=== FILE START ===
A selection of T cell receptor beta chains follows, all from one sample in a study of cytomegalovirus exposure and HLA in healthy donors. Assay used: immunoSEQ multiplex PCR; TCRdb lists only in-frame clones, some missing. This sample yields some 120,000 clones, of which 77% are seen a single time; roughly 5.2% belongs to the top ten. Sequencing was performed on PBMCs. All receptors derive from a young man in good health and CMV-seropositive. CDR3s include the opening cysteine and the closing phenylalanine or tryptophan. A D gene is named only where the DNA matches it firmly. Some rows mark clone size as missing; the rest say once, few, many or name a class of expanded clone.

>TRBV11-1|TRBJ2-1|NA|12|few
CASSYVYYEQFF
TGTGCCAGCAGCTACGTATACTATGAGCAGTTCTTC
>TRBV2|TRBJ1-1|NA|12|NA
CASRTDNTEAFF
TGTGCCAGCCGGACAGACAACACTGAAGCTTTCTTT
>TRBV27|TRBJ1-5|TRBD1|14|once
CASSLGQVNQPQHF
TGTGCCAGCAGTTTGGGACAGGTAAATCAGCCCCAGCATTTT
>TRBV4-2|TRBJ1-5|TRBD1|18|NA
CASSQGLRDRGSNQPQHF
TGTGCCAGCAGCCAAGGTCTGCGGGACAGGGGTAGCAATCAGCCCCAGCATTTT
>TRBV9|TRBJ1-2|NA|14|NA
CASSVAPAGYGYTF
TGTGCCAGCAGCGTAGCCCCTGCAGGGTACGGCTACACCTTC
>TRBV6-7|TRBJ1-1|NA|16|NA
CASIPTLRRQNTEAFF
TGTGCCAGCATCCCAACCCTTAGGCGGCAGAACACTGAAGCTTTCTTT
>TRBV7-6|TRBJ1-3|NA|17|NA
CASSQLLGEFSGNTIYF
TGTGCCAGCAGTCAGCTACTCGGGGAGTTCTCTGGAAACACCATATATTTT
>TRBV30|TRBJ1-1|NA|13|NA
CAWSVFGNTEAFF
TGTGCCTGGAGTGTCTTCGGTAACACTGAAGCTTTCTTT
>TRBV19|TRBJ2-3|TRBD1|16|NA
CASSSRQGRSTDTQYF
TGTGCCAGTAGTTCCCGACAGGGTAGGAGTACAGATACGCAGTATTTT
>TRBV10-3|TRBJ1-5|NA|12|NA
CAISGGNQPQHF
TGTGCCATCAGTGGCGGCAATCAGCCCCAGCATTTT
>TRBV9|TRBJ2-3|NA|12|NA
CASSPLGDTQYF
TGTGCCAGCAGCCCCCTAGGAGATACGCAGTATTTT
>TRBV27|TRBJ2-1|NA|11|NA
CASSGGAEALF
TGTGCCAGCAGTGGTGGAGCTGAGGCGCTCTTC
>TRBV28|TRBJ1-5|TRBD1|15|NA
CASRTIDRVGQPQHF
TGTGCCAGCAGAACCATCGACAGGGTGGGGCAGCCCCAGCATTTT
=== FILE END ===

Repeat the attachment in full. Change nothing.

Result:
A selection of T cell receptor beta chains follows, all from one sample in a study of cytomegalovirus exposure and HLA in healthy donors. Assay used: immunoSEQ multiplex PCR; TCRdb lists only in-frame clones, some missing. This sample yields some 120,000 clones, of which 77% are seen a single time; roughly 5.2% belongs to the top ten. Sequencing was performed on PBMCs. All receptors derive from a young man in good health and CMV-seropositive. CDR3s include the opening cysteine and the closing phenylalanine or tryptophan. A D gene is named only where the DNA matches it firmly. Some rows mark clone size as missing; the rest say once, few, many or name a class of expanded clone.

>TRBV11-1|TRBJ2-1|NA|12|few
CASSYVYYEQFF
TGTGCCAGCAGCTACGTATACTATGAGCAGTTCTTC
>TRBV2|TRBJ1-1|NA|12|NA
CASRTDNTEAFF
TGTGCCAGCCGGACAGACAACACTGAAGCTTTCTTT
>TRBV27|TRBJ1-5|TRBD1|14|once
CASSLGQVNQPQHF
TGTGCCAGCAGTTTGGGACAGGTAAATCAGCCCCAGCATTTT
>TRBV4-2|TRBJ1-5|TRBD1|18|NA
CASSQGLRDRGSNQPQHF
TGTGCCAGCAGCCAAGGTCTGCGGGACAGGGGTAGCAATCAGCCCCAGCATTTT
>TRBV9|TRBJ1-2|NA|14|NA
CASSVAPAGYGYTF
TGTGCCAGCAGCGTAGCCCCTGCAGGGTACGGCTACACCTTC
>TRBV6-7|TRBJ1-1|NA|16|NA
CASIPTLRRQNTEAFF
TGTGCCAGCATCCCAACCCTTAGGCGGCAGAACACTGAAGCTTTCTTT
>TRBV7-6|TRBJ1-3|NA|17|NA
CASSQLLGEFSGNTIYF
TGTGCCAGCAGTCAGCTACTCGGGGAGTTCTCTGGAAACACCATATATTTT
>TRBV30|TRBJ1-1|NA|13|NA
CAWSVFGNTEAFF
TGTGCCTGGAGTGTCTTCGGTAACACTGAAGCTTTCTTT
>TRBV19|TRBJ2-3|TRBD1|16|NA
CASSSRQGRSTDTQYF
TGTGCCAGTAGTTCCCGACAGGGTAGGAGTACAGATACGCAGTATTTT
>TRBV10-3|TRBJ1-5|NA|12|NA
CAISGGNQPQHF
TGTGCCATCAGTGGCGGCAATCAGCCCCAGCATTTT
>TRBV9|TRBJ2-3|NA|12|NA
CASSPLGDTQYF
TGTGCCAGCAGCCCCCTAGGAGATACGCAGTATTTT
>TRBV27|TRBJ2-1|NA|11|NA
CASSGGAEALF
TGTGCCAGCAGTGGTGGAGCTGAGGCGCTCTTC
>TRBV28|TRBJ1-5|TRBD1|15|NA
CASRTIDRVGQPQHF
TGTGCCAGCAGAACCATCGACAGGGTGGGGCAGCCCCAGCATTTT